honestly. it makes me sad, because if ZEN IS really good it still won’t turn things around initially. maybe even for a year plus which puts us back in in the dreaded 2nd quarter earning report.

        • TopHatKiller
        • 4 years ago

        wow. you know how Zen is gonna do? Wish I did.

          • maxxcool
          • 4 years ago

          It’s an easy prediction. Switching to SMT, going full fpu per core with AMD’s traditional fpu and strong integer will put them thuslly::

          imo..

          ZEN will trade blows in the INT realm. Some apps will be stronger than Ivy bridge, some will be close enough that it won’t matter. unless there is a issue with the scheduler.

          ZEN will do ‘well’ in FPU but will not beat Ivybridge most of the time. They will do extremely well and hit 90% in most benches compared to IVY.

          ZEN will do EXTREMELY well in gaming compared to excavator. ZEN may pull a few games out of the hat to beat Intel on but the majority will be within striking distance of IVY bridge (+ or – 5%) unless there is a issue with the scheduler.

          imo, ZEN will be good enough to spend money on… as long as its 25% cheaper than the comparative part.

          again… intenretz opinion and all that.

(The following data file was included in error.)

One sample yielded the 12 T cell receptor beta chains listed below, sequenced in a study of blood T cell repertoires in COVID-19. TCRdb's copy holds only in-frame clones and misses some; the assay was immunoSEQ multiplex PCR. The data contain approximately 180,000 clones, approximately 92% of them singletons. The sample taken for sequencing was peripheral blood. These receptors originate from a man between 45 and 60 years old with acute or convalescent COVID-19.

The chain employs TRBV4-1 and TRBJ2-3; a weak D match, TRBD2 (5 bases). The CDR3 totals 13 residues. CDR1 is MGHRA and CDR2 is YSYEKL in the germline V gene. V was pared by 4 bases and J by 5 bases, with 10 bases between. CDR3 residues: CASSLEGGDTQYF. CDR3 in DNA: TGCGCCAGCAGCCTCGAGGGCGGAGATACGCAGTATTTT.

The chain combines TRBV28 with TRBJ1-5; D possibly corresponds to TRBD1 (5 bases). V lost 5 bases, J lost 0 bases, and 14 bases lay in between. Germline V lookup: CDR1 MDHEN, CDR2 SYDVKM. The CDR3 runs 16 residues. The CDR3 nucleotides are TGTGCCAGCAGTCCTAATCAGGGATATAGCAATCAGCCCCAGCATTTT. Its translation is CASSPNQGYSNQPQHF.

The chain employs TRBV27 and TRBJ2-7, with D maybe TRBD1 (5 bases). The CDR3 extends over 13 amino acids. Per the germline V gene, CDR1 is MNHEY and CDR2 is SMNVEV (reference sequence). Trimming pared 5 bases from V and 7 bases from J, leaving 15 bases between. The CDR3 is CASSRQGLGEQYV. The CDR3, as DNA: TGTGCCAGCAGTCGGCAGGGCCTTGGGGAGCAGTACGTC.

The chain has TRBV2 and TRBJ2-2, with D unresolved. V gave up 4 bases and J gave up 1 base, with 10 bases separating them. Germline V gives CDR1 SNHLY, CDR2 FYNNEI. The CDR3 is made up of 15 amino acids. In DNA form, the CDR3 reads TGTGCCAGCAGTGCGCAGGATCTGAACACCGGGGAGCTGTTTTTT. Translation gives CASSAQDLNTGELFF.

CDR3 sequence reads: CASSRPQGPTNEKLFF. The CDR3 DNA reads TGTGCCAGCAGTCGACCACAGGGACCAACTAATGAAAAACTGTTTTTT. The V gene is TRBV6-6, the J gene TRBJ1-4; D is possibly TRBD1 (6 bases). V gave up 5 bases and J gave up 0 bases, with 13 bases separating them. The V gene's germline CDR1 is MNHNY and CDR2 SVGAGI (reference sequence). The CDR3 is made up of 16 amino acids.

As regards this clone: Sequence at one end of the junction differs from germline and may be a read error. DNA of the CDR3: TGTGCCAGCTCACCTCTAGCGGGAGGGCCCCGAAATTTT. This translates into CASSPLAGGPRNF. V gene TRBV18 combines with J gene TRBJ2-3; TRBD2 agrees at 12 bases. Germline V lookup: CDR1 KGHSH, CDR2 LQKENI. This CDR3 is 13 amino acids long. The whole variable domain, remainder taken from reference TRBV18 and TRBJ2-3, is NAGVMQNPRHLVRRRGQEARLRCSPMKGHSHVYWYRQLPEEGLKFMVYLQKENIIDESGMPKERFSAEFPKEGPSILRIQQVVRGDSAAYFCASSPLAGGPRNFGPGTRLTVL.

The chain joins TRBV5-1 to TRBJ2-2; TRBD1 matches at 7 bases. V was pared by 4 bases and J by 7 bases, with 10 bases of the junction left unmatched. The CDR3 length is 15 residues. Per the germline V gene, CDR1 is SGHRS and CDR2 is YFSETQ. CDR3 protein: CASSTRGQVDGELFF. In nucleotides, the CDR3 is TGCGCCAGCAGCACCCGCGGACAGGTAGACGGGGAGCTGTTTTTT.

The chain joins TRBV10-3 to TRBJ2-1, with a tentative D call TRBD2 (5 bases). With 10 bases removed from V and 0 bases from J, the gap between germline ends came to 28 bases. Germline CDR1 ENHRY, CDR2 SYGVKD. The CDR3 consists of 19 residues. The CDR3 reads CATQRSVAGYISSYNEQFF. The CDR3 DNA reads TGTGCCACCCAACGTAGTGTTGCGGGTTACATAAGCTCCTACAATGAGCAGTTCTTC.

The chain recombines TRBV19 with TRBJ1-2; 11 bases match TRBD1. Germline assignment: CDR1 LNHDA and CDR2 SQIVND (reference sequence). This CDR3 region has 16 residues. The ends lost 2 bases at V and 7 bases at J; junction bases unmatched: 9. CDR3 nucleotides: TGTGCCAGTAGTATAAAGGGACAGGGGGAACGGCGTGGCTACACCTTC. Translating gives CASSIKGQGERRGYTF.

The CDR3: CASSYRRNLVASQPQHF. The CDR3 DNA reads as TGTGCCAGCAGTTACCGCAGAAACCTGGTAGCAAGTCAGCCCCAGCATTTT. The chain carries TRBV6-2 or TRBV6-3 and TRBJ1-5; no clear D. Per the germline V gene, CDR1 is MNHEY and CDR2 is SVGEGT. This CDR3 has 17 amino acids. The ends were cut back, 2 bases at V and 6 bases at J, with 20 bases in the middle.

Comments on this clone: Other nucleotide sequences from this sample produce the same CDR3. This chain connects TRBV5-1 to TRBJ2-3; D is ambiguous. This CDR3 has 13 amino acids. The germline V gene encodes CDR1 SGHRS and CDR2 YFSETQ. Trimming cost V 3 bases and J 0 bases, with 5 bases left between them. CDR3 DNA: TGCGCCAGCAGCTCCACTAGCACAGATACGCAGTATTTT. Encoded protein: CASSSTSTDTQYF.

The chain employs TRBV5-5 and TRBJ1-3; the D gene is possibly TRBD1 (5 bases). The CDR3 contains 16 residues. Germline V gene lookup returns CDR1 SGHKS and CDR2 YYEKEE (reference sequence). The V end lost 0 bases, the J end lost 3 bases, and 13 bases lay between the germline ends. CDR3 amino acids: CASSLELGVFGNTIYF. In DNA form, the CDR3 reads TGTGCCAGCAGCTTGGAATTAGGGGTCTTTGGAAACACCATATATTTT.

Goodday sir! /tips hat/

            • maxxcool
            • 4 years ago

            The REAL gamble\question. Will we see ZEN 2.0 before the buyout?

            • TopHatKiller
            • 4 years ago

            mhm.erf. tapping fingers. if you’ve got that spot on I’ll Eat My Hat. we’ll see.
            ps. thanks for your sweat politeness and, i cheat, my hat is imaginary.

        • NoOne ButMe
        • 4 years ago

        Um… How much of Nvidia’s pro GPU revenue and hence profits comes from non-HPC? The majority.
        How much of Intel’s professional COU revenue comes from HPC? Not much.

        HPC won’t make a difference to AMD is the other segments cannot pull it back. And Zen’s design makes is bad for HPC to start. Because HPC doesn’t matter for Zen.

          • maxxcool
          • 4 years ago

          When your drowning every breath helps.

      • anotherengineer
      • 4 years ago